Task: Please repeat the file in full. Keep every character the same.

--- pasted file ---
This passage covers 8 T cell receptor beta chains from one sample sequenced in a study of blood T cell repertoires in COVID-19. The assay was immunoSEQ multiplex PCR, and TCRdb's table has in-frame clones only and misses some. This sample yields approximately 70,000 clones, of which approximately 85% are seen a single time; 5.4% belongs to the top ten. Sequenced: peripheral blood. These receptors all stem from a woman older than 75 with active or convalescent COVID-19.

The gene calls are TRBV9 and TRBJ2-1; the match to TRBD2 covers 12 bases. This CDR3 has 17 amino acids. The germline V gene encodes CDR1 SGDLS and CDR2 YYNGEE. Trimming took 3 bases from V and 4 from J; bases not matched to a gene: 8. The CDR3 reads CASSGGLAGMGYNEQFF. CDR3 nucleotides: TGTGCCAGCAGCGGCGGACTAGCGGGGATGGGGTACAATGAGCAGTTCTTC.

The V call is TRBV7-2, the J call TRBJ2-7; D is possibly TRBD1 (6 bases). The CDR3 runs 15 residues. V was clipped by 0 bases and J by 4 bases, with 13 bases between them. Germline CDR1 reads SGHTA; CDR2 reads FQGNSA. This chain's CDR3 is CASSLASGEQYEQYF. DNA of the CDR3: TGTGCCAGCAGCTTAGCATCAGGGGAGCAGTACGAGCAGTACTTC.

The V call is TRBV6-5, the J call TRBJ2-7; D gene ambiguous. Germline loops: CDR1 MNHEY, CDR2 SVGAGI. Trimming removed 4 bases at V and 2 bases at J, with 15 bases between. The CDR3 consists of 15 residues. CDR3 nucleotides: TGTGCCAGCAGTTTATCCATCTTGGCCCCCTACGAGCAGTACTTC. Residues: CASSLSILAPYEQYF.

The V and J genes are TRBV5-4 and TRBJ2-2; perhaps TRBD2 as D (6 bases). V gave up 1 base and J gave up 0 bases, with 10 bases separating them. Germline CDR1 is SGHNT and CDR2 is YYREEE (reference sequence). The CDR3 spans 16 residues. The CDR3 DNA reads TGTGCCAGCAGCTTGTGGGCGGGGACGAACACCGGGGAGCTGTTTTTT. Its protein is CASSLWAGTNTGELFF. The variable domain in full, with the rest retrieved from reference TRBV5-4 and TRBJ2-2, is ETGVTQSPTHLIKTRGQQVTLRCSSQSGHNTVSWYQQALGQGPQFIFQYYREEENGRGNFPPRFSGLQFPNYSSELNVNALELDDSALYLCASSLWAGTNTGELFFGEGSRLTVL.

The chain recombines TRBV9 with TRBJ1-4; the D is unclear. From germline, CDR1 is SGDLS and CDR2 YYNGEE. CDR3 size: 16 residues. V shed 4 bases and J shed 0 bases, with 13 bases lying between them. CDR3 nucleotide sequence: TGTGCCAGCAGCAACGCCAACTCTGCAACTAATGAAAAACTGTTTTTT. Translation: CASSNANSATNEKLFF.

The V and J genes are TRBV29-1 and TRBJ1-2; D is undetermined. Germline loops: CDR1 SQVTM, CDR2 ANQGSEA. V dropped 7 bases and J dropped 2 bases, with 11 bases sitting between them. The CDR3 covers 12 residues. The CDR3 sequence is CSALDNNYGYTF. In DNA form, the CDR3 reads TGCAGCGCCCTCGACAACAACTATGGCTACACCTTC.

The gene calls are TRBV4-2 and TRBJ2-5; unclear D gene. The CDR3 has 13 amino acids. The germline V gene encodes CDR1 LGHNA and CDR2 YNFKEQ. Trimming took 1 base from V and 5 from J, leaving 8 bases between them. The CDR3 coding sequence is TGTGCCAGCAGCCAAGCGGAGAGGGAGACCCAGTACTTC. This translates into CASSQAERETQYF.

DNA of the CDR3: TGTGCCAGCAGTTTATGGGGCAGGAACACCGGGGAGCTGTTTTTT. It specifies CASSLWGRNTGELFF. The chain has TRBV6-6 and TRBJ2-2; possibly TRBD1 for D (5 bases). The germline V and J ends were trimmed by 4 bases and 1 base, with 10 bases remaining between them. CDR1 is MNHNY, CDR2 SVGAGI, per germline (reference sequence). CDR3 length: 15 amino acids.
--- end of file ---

This passage covers 8 T cell receptor beta chains from one sample sequenced in a study of blood T cell repertoires in COVID-19. The assay was immunoSEQ multiplex PCR, and TCRdb's table has in-frame clones only and misses some. This sample yields approximately 70,000 clones, of which approximately 85% are seen a single time; 5.4% belongs to the top ten. Sequenced: peripheral blood. These receptors all stem from a woman older than 75 with active or convalescent COVID-19.

The gene calls are TRBV9 and TRBJ2-1; the match to TRBD2 covers 12 bases. This CDR3 has 17 amino acids. The germline V gene encodes CDR1 SGDLS and CDR2 YYNGEE. Trimming took 3 bases from V and 4 from J; bases not matched to a gene: 8. The CDR3 reads CASSGGLAGMGYNEQFF. CDR3 nucleotides: TGTGCCAGCAGCGGCGGACTAGCGGGGATGGGGTACAATGAGCAGTTCTTC.

The V call is TRBV7-2, the J call TRBJ2-7; D is possibly TRBD1 (6 bases). The CDR3 runs 15 residues. V was clipped by 0 bases and J by 4 bases, with 13 bases between them. Germline CDR1 reads SGHTA; CDR2 reads FQGNSA. This chain's CDR3 is CASSLASGEQYEQYF. DNA of the CDR3: TGTGCCAGCAGCTTAGCATCAGGGGAGCAGTACGAGCAGTACTTC.

The V call is TRBV6-5, the J call TRBJ2-7; D gene ambiguous. Germline loops: CDR1 MNHEY, CDR2 SVGAGI. Trimming removed 4 bases at V and 2 bases at J, with 15 bases between. The CDR3 consists of 15 residues. CDR3 nucleotides: TGTGCCAGCAGTTTATCCATCTTGGCCCCCTACGAGCAGTACTTC. Residues: CASSLSILAPYEQYF.

The V and J genes are TRBV5-4 and TRBJ2-2; perhaps TRBD2 as D (6 bases). V gave up 1 base and J gave up 0 bases, with 10 bases separating them. Germline CDR1 is SGHNT and CDR2 is YYREEE (reference sequence). The CDR3 spans 16 residues. The CDR3 DNA reads TGTGCCAGCAGCTTGTGGGCGGGGACGAACACCGGGGAGCTGTTTTTT. Its protein is CASSLWAGTNTGELFF. The variable domain in full, with the rest retrieved from reference TRBV5-4 and TRBJ2-2, is ETGVTQSPTHLIKTRGQQVTLRCSSQSGHNTVSWYQQALGQGPQFIFQYYREEENGRGNFPPRFSGLQFPNYSSELNVNALELDDSALYLCASSLWAGTNTGELFFGEGSRLTVL.

The chain recombines TRBV9 with TRBJ1-4; the D is unclear. From germline, CDR1 is SGDLS and CDR2 YYNGEE. CDR3 size: 16 residues. V shed 4 bases and J shed 0 bases, with 13 bases lying between them. CDR3 nucleotide sequence: TGTGCCAGCAGCAACGCCAACTCTGCAACTAATGAAAAACTGTTTTTT. Translation: CASSNANSATNEKLFF.

The V and J genes are TRBV29-1 and TRBJ1-2; D is undetermined. Germline loops: CDR1 SQVTM, CDR2 ANQGSEA. V dropped 7 bases and J dropped 2 bases, with 11 bases sitting between them. The CDR3 covers 12 residues. The CDR3 sequence is CSALDNNYGYTF. In DNA form, the CDR3 reads TGCAGCGCCCTCGACAACAACTATGGCTACACCTTC.

The gene calls are TRBV4-2 and TRBJ2-5; unclear D gene. The CDR3 has 13 amino acids. The germline V gene encodes CDR1 LGHNA and CDR2 YNFKEQ. Trimming took 1 base from V and 5 from J, leaving 8 bases between them. The CDR3 coding sequence is TGTGCCAGCAGCCAAGCGGAGAGGGAGACCCAGTACTTC. This translates into CASSQAERETQYF.

DNA of the CDR3: TGTGCCAGCAGTTTATGGGGCAGGAACACCGGGGAGCTGTTTTTT. It specifies CASSLWGRNTGELFF. The chain has TRBV6-6 and TRBJ2-2; possibly TRBD1 for D (5 bases). The germline V and J ends were trimmed by 4 bases and 1 base, with 10 bases remaining between them. CDR1 is MNHNY, CDR2 SVGAGI, per germline (reference sequence). CDR3 length: 15 amino acids.